2 1/2 stars (out of 4)
In the near future, we’re told, robots will replace humans in the boxing ring.
Hmm. Doesn’t seem that long ago that youngsters were gleefully duking it out with Rock ‘Em Sock ‘Em Robots.
Given the popularity of The Transformers movie franchise — which is also based on a popular toy — one does pause to wonder about the source of the film’s inspiration, although it’s purportedly based on the 1956 short story Steel by U.S. sci-fi writer Richard Matheson.
Add to that a report earlier this year that studio DreamWorks already has a sequel on the drawing board and one can only sigh heavily and roll cynical eyes skyward.
Anyway, back in the near future, Charlie Kenton (played by Hugh Jackman) is doing the carnival circuit with a robot that soon gets turned into so much scrap metal.
Charlie finds out his ex has died, leaving him custody of a son he barely knows. Soon Charlie and young Max are on the road for a summer of scrappy father-son bonding with another robot, which also becomes a pile of junk.
But then one dark and stormy night, while rooting around a very large scrap yard, Max finds a discarded robot called Atom and all of a sudden, they’re on the road to potential glory and riches.
As a complete cad more interested in dollars than redemption, Jackman is barely believable, despite the five o’clock shadow, the grubby clothes and the gruff voice.
Fortunately for Jackman, there’s the GTA’s own Dakota Goyo as Max, who saves the movie by out-acting the Aussie hunk at every turn and making the contentious father-son relationship work as well as it does, deserving every bit of the second star billing he gets.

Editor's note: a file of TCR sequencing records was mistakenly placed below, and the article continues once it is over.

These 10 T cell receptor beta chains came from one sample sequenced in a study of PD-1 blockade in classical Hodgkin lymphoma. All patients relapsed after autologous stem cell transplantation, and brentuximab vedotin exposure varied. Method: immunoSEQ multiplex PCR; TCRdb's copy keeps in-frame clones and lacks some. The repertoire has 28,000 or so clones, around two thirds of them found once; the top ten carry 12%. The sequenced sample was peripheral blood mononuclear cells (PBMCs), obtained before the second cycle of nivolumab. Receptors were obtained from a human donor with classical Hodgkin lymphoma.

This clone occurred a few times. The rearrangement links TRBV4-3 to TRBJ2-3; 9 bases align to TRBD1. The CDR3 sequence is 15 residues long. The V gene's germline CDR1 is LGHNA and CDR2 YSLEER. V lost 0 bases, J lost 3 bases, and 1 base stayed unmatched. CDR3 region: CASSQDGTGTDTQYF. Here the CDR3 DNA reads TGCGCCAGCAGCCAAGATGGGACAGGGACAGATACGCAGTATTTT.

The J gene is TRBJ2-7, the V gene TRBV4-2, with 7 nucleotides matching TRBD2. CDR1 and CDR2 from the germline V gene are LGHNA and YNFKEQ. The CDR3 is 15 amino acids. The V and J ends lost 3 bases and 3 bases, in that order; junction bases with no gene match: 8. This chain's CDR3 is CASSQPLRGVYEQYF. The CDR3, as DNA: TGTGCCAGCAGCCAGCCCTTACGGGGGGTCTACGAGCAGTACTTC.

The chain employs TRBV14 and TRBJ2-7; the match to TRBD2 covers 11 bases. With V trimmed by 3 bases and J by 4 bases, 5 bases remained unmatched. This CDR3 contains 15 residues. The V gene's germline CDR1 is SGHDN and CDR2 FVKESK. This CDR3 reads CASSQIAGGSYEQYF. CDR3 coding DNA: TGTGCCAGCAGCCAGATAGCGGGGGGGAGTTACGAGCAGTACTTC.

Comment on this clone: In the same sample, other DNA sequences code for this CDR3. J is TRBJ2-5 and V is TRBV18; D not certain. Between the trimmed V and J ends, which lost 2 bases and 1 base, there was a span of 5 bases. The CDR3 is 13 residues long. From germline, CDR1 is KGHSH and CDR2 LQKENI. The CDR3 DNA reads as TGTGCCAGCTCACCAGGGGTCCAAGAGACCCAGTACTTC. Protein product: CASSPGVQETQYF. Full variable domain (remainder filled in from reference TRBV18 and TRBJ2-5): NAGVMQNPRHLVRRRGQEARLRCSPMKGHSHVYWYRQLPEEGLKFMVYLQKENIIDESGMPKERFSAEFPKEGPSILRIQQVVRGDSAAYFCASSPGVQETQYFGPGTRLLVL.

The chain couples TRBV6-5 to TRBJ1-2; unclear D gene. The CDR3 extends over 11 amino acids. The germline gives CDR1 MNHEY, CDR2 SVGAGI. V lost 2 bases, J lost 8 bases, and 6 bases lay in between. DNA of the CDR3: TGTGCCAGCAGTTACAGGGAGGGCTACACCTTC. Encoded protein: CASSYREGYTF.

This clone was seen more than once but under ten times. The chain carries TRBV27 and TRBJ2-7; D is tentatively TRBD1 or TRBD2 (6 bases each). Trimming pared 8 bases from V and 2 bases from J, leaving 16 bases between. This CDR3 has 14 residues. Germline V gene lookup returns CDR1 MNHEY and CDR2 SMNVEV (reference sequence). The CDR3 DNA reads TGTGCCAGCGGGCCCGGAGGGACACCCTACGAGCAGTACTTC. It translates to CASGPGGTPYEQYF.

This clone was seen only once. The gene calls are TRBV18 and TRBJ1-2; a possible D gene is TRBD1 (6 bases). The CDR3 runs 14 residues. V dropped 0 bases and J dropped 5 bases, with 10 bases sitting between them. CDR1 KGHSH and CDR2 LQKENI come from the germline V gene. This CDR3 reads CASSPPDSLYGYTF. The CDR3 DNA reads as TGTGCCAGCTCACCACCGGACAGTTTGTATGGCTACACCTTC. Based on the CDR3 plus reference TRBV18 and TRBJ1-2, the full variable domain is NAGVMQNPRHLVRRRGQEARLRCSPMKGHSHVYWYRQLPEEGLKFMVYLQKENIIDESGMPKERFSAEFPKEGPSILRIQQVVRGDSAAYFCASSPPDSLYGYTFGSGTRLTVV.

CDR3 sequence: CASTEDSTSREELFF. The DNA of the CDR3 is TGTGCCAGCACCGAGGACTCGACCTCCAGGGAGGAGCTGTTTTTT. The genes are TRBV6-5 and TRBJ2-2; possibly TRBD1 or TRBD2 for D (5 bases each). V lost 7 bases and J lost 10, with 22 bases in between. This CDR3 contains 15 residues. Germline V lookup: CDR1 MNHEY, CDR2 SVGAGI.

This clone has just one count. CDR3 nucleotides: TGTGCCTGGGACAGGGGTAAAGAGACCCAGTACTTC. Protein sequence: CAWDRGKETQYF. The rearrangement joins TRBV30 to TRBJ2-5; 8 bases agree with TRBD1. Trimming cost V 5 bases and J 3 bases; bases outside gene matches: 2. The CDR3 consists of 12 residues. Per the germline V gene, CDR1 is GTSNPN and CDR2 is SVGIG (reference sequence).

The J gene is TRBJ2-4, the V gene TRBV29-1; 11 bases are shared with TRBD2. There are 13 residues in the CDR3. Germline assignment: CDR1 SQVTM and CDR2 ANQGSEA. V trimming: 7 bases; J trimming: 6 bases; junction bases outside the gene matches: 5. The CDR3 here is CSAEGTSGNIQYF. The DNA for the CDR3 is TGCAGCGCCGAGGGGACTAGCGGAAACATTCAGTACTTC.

After a steady string of money-making comedies (Night at the Museum I and 2, Date Night), director Shawn Levy easily handles his first big action film.
The pace could have been tightened, considering the film clocks in at more than two hours, and the human storylines tend to clutter the landscape when what the audience really wants is more metal-on-metal mayhem.
The robot, despite its unyielding metallic expression and the glowing blue eyes, is surprisingly endearing, especially when he’s doing the pre-match two-step with Max.
As a “sparring” robot meant only for practice fighting, he’s a long-shot contender in the Rocky mold.
But with ex-boxer Charlie’s moves — transmitted via voice command software — he’s suddenly got a shot at the title against the unbeaten Zeus. And, as in the original Rocky mold . . . well, that would be too much of a spoiler.
Real Steel may not be the most compelling foundation for a sequel, but we’re told that future is inevitable.
Bruce DeMara is a syndicated movie critic for the Toronto Star.